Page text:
Model selection and estimation in high dimensional settings
Ngueyep Tzoumpe, Rodrigue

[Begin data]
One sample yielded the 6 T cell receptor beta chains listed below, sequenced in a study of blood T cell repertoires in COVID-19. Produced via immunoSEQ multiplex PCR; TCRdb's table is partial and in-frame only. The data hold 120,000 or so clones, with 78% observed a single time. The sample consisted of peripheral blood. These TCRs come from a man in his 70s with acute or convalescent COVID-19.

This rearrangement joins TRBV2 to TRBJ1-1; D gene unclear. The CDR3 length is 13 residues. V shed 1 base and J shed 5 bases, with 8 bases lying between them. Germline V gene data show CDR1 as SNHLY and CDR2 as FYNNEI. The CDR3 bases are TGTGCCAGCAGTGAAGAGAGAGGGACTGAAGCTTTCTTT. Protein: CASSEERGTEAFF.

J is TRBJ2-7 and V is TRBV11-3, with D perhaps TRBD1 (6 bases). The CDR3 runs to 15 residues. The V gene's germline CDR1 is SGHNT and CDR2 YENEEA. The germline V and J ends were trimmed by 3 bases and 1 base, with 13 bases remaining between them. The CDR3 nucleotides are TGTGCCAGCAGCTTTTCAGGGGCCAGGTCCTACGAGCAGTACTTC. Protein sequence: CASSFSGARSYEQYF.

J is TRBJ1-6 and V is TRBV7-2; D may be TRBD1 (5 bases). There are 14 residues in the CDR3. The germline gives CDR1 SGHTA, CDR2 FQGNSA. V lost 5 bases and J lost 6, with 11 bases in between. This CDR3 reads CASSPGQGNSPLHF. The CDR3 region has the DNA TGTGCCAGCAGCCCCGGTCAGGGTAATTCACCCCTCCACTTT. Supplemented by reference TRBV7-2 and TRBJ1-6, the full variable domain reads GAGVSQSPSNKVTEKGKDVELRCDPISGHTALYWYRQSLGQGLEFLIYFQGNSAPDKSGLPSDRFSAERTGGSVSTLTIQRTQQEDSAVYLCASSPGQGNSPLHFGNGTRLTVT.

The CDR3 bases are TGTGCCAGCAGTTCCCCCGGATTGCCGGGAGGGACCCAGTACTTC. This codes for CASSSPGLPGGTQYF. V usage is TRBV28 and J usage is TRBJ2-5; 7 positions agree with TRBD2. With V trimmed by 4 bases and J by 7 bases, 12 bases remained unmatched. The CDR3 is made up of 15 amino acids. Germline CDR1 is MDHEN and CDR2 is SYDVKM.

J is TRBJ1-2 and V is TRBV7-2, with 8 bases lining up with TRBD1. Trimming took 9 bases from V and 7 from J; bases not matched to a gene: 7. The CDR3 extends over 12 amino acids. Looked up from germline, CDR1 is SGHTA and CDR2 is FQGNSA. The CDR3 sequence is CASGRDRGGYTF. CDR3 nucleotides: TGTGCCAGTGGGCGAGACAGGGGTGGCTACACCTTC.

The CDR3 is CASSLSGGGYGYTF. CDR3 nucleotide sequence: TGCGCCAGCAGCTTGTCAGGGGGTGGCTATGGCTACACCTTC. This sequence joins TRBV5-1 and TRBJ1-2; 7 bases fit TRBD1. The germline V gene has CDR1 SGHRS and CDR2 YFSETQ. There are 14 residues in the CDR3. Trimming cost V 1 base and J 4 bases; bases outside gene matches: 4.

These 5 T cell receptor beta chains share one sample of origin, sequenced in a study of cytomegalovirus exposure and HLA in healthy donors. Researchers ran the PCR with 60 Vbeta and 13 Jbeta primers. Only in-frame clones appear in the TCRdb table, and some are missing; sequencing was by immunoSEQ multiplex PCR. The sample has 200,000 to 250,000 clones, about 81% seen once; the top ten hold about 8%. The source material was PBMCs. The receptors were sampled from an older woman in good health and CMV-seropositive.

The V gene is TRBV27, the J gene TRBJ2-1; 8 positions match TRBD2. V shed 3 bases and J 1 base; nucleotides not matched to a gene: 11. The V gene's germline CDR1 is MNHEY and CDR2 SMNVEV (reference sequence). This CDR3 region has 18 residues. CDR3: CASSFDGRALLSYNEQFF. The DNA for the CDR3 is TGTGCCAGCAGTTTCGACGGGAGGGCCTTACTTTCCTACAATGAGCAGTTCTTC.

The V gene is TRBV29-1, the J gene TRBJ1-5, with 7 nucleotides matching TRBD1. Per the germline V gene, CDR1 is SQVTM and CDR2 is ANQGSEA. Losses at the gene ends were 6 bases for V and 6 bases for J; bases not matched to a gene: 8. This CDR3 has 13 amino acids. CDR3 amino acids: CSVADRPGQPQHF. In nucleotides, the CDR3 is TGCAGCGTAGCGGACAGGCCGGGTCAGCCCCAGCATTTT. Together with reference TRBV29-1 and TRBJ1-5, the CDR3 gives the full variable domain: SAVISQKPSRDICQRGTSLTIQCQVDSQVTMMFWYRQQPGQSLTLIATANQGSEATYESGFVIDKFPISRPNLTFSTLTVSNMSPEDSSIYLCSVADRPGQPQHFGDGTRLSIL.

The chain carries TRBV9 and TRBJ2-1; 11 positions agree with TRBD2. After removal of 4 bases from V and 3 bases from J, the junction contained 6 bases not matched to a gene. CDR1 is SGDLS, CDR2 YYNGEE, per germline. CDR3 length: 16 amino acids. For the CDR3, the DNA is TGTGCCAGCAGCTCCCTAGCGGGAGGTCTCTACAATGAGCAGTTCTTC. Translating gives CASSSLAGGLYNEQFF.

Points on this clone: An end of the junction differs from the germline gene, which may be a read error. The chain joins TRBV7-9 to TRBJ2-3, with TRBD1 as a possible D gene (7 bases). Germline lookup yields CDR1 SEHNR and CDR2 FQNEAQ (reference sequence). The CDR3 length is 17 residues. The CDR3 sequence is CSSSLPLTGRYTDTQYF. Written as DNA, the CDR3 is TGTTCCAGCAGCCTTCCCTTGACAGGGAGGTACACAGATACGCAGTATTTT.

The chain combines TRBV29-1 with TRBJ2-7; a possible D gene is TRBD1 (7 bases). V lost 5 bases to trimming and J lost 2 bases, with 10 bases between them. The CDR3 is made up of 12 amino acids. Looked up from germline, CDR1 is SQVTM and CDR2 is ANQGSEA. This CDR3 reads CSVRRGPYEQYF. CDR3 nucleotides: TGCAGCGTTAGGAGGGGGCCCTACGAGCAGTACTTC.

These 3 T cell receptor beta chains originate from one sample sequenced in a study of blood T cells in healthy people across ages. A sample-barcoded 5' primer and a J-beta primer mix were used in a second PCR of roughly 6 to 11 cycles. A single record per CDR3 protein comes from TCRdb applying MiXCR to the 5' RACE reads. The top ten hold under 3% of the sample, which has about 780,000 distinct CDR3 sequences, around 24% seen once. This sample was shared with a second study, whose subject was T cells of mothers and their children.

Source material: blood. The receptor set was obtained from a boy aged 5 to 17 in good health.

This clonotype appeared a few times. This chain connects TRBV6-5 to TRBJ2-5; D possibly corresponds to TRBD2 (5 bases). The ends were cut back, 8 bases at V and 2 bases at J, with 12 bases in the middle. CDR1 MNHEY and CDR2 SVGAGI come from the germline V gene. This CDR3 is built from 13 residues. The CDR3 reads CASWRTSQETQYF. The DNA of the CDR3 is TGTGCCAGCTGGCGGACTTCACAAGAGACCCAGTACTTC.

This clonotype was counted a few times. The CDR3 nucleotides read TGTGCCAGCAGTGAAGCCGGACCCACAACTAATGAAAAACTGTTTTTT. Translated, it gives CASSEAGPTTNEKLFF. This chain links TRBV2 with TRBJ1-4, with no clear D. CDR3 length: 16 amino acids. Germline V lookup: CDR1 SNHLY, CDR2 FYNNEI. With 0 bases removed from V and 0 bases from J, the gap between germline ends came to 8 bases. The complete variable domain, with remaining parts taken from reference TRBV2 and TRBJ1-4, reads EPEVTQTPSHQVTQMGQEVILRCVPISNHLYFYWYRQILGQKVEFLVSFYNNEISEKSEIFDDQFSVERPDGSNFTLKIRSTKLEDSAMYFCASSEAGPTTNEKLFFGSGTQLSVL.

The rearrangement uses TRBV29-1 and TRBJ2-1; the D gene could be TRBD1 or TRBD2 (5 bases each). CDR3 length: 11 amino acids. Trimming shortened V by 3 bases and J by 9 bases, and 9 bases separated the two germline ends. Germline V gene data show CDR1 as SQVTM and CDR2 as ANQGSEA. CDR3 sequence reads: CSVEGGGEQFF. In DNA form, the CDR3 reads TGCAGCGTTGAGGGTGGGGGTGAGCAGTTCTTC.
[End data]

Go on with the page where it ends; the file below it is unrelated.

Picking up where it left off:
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Several statistical problems can be described as estimation problem, where the goal is to learn a set of parameters, from some data, by maximizing a criterion. These type of problems are typically encountered in a supervised learning setting, where we want to relate an output (or many outputs) to multiple inputs. The relationship between these outputs and these inputs can be complex, and this complexity can be attributed to the high dimensionality of the space containing the inputs and the outputs; the existence of a structural prior knowledge within the inputs or the outputs that if ignored may lead to inefficient estimates of the parameters; and the presence of a non-trivial noise structure in the data. In this thesis we propose new statistical methods to achieve model selection and estimation when there are more predictors than observations. We also design a new set of algorithms to efficiently solve the proposed statistical models. We apply the implemented methods to genetic data sets of cancer patients and to some economics data.